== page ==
Tuesday, January 22, 2013

More on the Mountain Banjo

Made from hide and wood, the mountain banjo changes with the barometer, and because the ingredients were once alive it is always in some stage of degeneration, rotting in the picker's arms.  There is a shuffle and ache in the sound worthy of the weak and vulnerable and broken...  Unlike a store-bought banjo, the homegrown version has a life of its own and is perpetually dying.

- Steven Harvey, Bound for Shady Grove 


      In an earlier post I wrote about my homemade mountain banjo.  It just wouldn't be right if I didn't at least mention Frank Proffitt.  So, here is my version of one of his songs.  I played it on my mountain banjo*, which is similar to the banjos he made and played.  The song is called "Rove Riley." I first heard it played by Frank Lindamood one day after work when I used to be at the FSU Coastal and Marine Lab.  Frank Lindamood was a carpenter there, and if I was lucky I could catch him playing the banjo in the wood shop before he left.  The aroma of pine and wood shavings on the floor really contributed to the overall experience.  Both Franks have influenced my playing.  In fact, Lindamood first introduced me to old time music and also referred me to some of the early Frank Proffitt recordings.

Sunday, January 6, 2013

Kelp Horn

video

      Here is a primitive horn I made out of bull whip kelp (Nereocystis luetkeana).  I didn't cure the kelp.  I just picked it up off the beach, chopped off both ends, and used it as a horn.  using a larger piece of kelp not shown in this video, I was able to get four different notes.  I consider that pretty good considering I have never played a horn or brass instrument.  Apparently, some people even make vuvuzelas out of the bull whip kelp.  If you are interested in other uses for the kelp, check out this website.  I tried to dry mine to make it last, but it just started to rot.  It is now composting in Portland, Oregon.  My favorite thing about the kelp horn was the response it got from a bearded man who was the epitome of an old seafaring man.  As I walked through a rock tunnel blasting the horn, I heard him ask, "Are there orcs coming?  I normally carry an elvish blade to warn me, but I forgot mine."  Later, as I was blasting it off on a rock with waves crashing all around, he suggested I stop.  "There are many sea beasts out there, and one could easily mistake that for a mating cry," he warned.  I doubted the existence of sea beasts, but I still wasn't going to hang out and test his theory.  As I was leaving the beach, he tipped his hat and thanked me and my brothers, who were also wielding horns, for the "seaweed symphony".  It's always nice to meet other people who have a sense of humor, an appreciation for Tolkein's works, and a sense of adventure.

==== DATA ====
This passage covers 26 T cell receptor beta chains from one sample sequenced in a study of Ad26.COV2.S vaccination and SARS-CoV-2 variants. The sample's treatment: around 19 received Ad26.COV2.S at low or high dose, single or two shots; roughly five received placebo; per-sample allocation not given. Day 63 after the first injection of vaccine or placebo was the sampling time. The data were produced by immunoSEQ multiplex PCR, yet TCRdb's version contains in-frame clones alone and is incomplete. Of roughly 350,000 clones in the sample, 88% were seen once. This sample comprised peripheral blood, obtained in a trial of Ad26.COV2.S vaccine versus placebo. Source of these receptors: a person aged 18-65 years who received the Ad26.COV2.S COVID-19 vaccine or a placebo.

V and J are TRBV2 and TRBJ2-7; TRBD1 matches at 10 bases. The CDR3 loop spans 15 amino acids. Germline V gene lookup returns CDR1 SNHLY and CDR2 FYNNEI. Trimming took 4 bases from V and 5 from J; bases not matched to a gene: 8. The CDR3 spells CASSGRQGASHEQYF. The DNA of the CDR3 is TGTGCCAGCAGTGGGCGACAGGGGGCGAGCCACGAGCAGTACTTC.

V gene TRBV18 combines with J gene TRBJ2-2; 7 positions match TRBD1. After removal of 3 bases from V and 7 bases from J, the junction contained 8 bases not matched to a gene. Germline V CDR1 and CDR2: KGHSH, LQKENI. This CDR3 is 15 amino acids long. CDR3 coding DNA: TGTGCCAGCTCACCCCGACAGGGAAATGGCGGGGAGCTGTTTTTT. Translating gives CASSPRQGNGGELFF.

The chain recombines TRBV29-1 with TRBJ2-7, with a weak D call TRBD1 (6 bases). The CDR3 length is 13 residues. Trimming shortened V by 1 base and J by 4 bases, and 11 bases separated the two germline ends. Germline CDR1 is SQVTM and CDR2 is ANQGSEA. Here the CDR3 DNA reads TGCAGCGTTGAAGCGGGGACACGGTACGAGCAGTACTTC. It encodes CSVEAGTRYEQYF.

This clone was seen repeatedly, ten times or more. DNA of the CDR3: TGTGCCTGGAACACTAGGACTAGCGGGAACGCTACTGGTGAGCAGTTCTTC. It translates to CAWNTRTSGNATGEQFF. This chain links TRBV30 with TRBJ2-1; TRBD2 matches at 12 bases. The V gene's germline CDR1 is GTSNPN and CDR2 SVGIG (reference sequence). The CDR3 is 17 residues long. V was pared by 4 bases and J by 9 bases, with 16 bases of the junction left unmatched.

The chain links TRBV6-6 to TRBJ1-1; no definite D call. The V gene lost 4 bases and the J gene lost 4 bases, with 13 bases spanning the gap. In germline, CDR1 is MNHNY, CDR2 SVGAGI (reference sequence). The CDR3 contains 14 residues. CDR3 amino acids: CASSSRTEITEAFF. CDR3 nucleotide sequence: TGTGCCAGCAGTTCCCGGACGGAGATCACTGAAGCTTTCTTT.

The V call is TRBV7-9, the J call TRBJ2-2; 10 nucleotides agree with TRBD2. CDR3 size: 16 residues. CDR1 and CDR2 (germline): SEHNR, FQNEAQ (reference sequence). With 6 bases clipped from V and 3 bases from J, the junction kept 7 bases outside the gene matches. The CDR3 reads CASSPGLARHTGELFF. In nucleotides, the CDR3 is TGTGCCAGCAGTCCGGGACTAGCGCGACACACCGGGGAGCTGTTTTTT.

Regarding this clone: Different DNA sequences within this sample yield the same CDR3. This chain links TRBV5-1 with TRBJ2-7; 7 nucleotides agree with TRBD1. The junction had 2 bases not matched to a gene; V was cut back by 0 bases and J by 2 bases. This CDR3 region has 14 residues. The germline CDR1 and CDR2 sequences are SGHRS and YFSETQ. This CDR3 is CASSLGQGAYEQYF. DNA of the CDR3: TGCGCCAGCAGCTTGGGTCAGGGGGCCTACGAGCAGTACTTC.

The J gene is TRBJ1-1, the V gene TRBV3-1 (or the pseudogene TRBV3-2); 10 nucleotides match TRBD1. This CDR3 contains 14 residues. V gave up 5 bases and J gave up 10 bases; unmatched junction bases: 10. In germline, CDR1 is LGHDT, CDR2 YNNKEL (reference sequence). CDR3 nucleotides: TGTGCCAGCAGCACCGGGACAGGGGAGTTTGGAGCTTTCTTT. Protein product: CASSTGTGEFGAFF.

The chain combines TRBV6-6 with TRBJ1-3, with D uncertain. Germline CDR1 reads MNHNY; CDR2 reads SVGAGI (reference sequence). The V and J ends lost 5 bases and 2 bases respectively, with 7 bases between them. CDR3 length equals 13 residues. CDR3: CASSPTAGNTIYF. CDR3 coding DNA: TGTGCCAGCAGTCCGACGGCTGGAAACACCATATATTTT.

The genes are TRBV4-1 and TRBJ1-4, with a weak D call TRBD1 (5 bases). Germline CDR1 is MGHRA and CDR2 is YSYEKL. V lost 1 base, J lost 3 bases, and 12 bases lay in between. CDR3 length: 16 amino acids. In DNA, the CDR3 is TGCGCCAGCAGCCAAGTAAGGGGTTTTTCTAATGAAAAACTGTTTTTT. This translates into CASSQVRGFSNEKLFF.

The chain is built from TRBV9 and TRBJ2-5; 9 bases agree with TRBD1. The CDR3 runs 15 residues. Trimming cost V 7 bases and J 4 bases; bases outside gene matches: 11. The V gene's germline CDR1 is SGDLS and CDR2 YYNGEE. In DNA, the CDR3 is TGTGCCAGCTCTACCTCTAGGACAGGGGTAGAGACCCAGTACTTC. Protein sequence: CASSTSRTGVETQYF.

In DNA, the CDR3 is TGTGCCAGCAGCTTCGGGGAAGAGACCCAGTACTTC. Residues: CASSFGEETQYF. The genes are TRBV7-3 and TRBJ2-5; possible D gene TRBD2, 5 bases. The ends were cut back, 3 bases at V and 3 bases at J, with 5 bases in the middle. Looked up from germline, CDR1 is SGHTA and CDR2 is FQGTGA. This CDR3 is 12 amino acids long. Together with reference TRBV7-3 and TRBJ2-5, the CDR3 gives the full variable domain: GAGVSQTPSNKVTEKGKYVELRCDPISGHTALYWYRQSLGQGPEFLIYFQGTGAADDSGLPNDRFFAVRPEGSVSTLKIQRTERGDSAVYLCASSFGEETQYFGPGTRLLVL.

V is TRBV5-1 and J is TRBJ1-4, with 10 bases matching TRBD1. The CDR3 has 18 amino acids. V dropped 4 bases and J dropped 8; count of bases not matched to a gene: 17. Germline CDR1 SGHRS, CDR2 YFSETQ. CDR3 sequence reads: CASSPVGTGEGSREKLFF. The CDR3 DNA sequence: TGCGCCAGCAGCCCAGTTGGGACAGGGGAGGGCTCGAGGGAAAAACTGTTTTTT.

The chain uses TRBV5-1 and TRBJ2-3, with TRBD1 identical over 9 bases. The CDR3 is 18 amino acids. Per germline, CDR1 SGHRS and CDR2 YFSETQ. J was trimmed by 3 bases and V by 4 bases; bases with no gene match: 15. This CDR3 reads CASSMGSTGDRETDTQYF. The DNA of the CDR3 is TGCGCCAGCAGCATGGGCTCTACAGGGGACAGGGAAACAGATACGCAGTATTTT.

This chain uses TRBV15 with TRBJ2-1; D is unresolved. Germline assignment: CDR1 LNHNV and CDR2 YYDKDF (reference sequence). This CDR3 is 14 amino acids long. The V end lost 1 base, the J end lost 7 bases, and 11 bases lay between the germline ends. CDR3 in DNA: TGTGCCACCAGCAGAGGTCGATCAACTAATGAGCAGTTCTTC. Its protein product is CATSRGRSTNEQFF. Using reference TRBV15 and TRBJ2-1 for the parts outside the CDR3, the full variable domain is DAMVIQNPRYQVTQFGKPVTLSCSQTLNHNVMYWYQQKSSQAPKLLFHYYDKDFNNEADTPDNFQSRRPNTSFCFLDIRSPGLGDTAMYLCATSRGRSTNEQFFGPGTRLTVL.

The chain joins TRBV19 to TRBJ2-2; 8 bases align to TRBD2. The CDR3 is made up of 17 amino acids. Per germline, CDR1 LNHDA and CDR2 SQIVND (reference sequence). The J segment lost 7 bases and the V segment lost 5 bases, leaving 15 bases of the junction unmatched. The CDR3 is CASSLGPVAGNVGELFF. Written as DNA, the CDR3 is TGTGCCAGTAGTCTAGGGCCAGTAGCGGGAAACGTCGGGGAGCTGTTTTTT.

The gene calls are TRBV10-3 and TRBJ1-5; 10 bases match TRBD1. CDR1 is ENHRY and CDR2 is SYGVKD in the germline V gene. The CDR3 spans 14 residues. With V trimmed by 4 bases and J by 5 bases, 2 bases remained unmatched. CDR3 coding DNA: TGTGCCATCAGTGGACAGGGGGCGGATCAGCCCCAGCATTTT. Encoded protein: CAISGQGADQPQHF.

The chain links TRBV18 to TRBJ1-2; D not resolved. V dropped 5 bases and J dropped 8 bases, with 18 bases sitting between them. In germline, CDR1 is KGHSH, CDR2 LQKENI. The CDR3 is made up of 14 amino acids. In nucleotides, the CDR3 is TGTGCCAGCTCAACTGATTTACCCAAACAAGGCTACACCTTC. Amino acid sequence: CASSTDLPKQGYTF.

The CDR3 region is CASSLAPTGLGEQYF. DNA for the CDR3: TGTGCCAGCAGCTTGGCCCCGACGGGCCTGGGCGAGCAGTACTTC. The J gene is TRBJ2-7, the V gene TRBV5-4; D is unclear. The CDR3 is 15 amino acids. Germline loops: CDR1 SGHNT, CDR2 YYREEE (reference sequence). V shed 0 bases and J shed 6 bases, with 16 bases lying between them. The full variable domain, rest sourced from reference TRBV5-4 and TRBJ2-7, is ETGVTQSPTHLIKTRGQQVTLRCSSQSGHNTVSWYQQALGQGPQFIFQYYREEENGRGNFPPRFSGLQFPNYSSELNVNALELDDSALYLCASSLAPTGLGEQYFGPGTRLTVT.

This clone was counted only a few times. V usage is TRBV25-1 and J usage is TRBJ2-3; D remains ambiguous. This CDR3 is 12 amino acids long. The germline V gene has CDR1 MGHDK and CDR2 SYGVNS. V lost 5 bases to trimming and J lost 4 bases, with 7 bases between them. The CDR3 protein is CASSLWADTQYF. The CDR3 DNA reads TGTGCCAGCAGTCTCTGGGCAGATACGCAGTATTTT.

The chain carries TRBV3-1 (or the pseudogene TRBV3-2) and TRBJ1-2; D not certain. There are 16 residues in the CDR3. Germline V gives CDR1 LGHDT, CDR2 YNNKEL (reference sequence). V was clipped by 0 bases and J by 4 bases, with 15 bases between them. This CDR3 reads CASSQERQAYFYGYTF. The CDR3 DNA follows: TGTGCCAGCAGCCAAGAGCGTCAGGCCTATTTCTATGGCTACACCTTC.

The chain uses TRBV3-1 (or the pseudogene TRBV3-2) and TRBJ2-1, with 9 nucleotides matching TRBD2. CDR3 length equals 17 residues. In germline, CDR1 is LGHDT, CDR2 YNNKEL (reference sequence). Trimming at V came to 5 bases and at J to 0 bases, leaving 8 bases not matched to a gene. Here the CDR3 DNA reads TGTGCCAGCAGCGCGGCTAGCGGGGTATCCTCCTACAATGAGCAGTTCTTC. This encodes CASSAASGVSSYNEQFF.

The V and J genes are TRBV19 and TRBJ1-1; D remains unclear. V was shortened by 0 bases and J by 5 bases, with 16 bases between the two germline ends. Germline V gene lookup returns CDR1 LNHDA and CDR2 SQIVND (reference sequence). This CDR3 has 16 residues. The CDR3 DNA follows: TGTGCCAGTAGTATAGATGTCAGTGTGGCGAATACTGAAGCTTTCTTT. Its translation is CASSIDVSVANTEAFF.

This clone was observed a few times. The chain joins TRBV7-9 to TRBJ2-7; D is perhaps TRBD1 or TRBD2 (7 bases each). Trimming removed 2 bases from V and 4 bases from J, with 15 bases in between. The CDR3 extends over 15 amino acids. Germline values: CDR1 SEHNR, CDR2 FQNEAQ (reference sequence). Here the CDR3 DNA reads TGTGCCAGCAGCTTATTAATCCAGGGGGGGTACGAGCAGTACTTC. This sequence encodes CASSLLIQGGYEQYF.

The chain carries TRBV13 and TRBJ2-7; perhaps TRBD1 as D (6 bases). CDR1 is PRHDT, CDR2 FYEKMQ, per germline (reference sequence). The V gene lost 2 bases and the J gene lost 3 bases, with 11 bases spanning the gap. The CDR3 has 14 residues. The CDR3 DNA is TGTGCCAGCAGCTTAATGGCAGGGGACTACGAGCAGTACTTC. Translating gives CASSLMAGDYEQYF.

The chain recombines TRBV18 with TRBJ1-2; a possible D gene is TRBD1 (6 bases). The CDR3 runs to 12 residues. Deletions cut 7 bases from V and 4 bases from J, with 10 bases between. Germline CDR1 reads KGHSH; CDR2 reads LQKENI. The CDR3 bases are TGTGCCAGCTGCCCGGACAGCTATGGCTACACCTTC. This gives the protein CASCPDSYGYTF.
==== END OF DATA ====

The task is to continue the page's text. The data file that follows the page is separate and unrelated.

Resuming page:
Friday, January 4, 2013

Oyster Mushrooms

A cluster of oyster mushrooms.  They were found on quaking aspen in WY and are probably the aspen oyster mushroom (Pleurotus populinus) instead of the true oyster mushroom (Pleurotus ostreatus), but the photo does a good job of illustrating the growth form of oyster mushrooms.
      Two weeks ago, I was out in Oregon visiting my brother.  As we collected conifer boughs for a Christmas wreath, we noticed some edible* oyster mushrooms (Pleurotus ostreatus) growing on old alders.  Some of the mushrooms were even poking through snow!  I was inspired to search for some "oysters" of my own once I returned to Alabama.  The Wednesday and Thursday brought some rain to the area, and it hasn't been too cold, so I thought there might be some around.  After dropping off my rent check at my landlord's, I figured I might as well take a quick walk down the wooded bike path that intersects his street.  The harvest was not great, but I did find one cluster of oyster mushrooms suggesting that there could be more around.